Famous movie director Woody Allen once said, "Eighty percent of success is just showing up." Never was this truer than in the case of CEO compensation. It seems in recent years that all chief executives needed to do was show up, and they were assured millions in bonuses, short- and long-term. I'm not just talking about the worst offenders; it seems even the most efficient companies are guilty of pay without merit. To illustrate, I'll examine some of the compensation practices of companies on Forbes' list of CEO pay.

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Example One - Nucor Steel (NYSE: NUE)
Page 62 of the Nucor 2008 Annual Report has a graph that shows $100 in Nucor stock invested in 2003 was worth almost $400 at the end of 2008. This compares very favorably with the S&P 500, which doubled in value during this period, and the S&P Steel Group Index, which was flat. It goes on to tell investors that Nucor stock comprised 65% of the total value of its peer group in 2008, up from 41% at the end of 2003. Very few investors would argue with this kind of success; me included. But that doesn't mean Nucor executives should have carte blanche when it comes to compensation.
Annual Incentives
Page 21 of Nucor's 2008 DEF 14A describes the annual incentives available to executives based on two targets: Return on equity (ROE) and sales growth relative to the steel industry peer group, which includes smaller companies like Steel Dynamics (Nasdaq: STLD) and Gerdau Ameristeel (NYSE: GNA). If the company achieves an ROE above 20% in any given year, executives are entitled to 225% of their base salary. In 2008, Nucor's ROE was 26.7%, which entitles all eligible executives the maximum bonus related to ROE. In the case of CEO Daniel DiMicco, that's an additional $1.8 million on top of his annual salary of $800,000. The second incentive pays a maximum 75% of salary based on sales growth versus its peers. In 2008, Nucor's sales grew 42.6%, ranking it fourth among its peers, resulting in an additional payment of 45% of DiMicco's base salary. This works out to $360,000 and a grand total of $2.16 million or 270% of his base salary.

Call It What It Is
The amount doesn't bother me as much as how the figure is determined. In the past four years, Nucor's ROE has been as high as 34% in 2005 and as low as 28% in 2008. Yet, in that same four-year period, its cash return on invested capital has dropped from over 30% to 12.3%. All the while, DiMicco and his team have collected the maximum 225% annual incentive for meeting the 20% threshold. What's the point in calling this an incentive if the goal is not breaking the company into new territory and you're virtually guaranteed to receive it just for showing up? They might as well pay DiMicco $2.16 million in annual salary and avoid playing games with shareholders.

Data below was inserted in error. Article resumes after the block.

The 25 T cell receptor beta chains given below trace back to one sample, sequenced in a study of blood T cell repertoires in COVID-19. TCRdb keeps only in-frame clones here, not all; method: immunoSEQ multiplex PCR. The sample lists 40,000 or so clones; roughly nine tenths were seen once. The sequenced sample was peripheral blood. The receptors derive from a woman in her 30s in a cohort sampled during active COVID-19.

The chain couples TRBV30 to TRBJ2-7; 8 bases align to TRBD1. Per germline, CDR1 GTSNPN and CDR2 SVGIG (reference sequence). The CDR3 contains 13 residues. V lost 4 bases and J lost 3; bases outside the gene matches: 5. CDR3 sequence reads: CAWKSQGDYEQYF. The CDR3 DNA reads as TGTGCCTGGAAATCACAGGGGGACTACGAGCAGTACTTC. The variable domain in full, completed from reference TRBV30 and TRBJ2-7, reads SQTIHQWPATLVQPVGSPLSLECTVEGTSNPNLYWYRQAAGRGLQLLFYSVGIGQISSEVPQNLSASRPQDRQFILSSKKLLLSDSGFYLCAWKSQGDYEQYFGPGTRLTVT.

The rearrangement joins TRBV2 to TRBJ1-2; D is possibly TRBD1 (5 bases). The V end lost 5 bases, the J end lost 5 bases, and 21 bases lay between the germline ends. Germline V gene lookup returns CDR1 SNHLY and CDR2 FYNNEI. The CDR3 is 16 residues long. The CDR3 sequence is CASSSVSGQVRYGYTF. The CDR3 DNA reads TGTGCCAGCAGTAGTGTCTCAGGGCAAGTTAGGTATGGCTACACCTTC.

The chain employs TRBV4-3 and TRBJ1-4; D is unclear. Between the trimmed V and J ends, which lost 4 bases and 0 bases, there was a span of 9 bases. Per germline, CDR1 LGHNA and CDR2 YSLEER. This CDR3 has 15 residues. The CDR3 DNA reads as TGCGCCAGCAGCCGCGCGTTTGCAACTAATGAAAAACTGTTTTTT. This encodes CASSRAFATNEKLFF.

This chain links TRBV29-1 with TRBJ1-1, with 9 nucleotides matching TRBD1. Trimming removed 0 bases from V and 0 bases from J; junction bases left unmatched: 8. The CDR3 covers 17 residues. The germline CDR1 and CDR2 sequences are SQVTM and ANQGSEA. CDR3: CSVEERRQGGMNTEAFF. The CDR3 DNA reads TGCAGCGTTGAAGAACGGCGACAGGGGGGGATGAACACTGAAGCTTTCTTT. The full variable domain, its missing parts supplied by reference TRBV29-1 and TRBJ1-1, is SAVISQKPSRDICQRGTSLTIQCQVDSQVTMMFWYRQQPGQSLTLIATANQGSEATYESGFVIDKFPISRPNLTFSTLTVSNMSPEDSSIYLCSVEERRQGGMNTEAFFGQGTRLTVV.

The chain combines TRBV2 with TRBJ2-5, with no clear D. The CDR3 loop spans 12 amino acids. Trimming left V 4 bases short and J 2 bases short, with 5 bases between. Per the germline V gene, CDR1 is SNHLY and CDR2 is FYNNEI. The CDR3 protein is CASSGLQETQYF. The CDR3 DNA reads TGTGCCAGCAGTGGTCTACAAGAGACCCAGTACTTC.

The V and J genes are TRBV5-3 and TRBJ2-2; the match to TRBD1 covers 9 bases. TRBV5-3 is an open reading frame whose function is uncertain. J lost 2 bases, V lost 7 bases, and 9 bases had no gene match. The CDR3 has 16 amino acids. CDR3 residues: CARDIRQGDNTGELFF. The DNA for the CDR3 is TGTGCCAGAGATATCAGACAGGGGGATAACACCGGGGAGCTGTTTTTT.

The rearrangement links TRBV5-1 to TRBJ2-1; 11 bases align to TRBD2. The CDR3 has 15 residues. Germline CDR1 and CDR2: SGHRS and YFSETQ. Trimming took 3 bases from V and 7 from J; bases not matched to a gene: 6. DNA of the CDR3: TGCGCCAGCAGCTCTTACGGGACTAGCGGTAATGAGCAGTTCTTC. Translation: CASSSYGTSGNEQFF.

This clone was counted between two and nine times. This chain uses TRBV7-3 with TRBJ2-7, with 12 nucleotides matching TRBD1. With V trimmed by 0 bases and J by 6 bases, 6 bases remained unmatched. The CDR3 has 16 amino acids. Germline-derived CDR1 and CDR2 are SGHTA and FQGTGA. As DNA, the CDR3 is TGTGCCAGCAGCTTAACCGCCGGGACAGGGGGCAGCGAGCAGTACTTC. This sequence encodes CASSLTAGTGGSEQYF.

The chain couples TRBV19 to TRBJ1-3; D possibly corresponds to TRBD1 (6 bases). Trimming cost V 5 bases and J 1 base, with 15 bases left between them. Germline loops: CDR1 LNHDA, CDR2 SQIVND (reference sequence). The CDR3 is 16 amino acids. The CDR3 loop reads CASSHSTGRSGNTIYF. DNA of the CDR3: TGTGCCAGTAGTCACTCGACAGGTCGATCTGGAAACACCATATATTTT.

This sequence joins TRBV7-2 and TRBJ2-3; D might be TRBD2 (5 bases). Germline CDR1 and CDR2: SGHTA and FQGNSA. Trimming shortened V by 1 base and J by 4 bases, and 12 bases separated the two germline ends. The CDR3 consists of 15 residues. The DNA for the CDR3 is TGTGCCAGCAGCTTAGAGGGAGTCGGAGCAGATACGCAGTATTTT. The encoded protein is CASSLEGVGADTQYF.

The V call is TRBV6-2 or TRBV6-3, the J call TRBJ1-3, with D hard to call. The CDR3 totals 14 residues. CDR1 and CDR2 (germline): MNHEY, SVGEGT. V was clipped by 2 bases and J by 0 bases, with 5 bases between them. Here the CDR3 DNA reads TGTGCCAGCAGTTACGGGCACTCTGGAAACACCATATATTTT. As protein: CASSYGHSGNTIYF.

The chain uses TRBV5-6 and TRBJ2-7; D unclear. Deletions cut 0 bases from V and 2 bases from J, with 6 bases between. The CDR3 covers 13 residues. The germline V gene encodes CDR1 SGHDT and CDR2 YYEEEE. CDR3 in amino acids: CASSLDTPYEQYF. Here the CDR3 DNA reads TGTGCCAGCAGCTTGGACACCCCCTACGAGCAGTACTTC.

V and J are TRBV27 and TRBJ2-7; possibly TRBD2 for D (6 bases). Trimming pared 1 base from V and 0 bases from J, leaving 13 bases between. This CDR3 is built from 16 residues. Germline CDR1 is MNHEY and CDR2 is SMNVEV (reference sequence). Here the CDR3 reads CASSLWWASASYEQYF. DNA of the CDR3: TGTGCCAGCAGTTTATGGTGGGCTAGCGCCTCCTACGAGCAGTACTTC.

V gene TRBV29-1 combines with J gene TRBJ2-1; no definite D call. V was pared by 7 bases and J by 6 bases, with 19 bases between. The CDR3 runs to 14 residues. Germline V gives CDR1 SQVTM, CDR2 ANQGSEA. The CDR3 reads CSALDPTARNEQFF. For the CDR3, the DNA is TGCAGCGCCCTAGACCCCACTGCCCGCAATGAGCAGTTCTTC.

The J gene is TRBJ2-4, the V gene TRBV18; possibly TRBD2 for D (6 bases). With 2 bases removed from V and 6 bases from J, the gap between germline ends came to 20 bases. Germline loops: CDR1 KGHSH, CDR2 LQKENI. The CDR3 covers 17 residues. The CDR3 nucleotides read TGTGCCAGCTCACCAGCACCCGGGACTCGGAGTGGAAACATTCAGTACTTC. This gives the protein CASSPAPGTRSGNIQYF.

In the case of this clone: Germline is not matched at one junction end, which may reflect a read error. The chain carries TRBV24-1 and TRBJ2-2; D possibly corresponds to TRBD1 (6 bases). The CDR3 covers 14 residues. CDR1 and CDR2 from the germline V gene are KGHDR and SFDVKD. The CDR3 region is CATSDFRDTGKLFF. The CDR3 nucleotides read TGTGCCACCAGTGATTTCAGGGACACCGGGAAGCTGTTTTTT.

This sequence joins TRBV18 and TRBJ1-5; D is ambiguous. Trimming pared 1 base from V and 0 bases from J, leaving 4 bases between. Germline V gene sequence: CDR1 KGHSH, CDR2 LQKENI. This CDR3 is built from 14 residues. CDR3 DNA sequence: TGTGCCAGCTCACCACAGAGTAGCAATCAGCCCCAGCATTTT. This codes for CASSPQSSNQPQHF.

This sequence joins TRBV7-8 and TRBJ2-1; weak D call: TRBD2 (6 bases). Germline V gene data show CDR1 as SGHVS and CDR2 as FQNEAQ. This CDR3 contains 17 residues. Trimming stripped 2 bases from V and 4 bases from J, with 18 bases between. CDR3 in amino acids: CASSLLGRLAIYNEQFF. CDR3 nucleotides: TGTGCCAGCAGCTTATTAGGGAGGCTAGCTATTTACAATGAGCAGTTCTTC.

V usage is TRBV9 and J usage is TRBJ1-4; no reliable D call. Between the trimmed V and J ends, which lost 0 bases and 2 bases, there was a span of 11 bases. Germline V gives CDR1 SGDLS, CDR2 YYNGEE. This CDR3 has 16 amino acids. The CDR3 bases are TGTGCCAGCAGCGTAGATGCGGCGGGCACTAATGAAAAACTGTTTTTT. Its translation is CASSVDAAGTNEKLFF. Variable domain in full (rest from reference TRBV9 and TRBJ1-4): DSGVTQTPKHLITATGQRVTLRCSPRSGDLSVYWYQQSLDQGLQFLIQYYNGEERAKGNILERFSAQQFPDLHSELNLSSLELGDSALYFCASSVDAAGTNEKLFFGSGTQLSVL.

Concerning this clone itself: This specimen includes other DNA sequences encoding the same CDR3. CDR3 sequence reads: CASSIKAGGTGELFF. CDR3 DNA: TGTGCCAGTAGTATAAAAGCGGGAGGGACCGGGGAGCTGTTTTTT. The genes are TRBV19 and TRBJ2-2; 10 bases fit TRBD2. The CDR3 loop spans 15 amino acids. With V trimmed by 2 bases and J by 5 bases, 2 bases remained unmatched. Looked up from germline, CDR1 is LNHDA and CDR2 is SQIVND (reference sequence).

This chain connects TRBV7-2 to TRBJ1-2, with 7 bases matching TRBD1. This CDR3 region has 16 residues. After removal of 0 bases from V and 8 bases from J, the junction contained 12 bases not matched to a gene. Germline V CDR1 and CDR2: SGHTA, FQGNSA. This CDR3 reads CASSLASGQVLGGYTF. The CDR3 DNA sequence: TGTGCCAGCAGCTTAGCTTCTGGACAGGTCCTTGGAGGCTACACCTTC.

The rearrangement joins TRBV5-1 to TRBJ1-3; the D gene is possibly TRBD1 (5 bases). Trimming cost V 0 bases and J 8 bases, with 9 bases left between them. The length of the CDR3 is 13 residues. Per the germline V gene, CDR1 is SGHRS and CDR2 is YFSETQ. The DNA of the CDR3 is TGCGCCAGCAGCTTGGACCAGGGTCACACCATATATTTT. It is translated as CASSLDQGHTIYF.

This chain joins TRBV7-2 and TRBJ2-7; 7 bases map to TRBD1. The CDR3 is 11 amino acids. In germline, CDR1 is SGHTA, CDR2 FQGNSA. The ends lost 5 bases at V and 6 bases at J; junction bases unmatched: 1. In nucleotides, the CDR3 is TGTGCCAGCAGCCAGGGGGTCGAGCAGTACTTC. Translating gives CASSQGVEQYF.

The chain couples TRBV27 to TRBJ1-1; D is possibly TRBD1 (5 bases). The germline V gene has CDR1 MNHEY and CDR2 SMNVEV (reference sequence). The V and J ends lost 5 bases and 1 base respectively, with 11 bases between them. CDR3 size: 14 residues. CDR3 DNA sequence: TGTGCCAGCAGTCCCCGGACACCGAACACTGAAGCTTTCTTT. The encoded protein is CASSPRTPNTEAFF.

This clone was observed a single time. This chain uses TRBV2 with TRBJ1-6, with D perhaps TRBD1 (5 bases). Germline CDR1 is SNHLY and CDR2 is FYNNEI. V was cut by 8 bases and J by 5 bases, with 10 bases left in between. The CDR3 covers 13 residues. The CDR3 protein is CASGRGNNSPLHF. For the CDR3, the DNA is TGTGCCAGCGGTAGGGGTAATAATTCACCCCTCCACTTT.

Example Two - Public Storage (NYSE: PSA)
Forbes ranks DiMicco sixth in terms of pay for performance. Public Storage's CEO Ronald Havner, Jr. is next in line at seventh. In 2008, Havner made $952,543 in salary. His total compensation, however, is something different altogether. The CEO was paid $17.7 million last year including $16 million in bonuses. It's a tad high when you consider Vornado Realty Trust's (NYSE: VNO) CEO, Steven Roth, earned $8.4 million. Over the past three years, Havner, Jr. earned $28 million to Roth's $20 million. We won't be having any tag days for either executive, but at least Roth's compensation is consistent, not to mention fairer. Public Storage essentially paid its CEO and CFO $22.5 million above-and-beyond their $1.6 million combined base salary in 2008 to sell-off 51% of a European subsidiary. These are roles you would consider part of their job description as the top two officers in the company. That's hardly efficient in my opinion.

Bottom Line
As an investor, I don't have a problem with compensation that rewards people for a job well done. That's expected in a capitalist system. What I do object to is the sense of entitlement that senior executives have regarding their compensation. In Nucor's case, it would be nice if the company were actually improving on the previous year's results before maxing out the annual incentives. As for Public Storage, I have a hard time imagining the CEO and CFO did all the work required for the Shurgard divestiture, justifying such a high payout for two specific people. I'm sure you could find at least one example from every company on Forbes' list, and that's without scratching the surface. Heck, it's only our money they're playing with. Do we really care? (For related reading, see Reining In CEO Rewards and Pages From The Bad CEO Playbook.)

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Tickers in this Article: NUE, STLD, GNA, PSA, VNO

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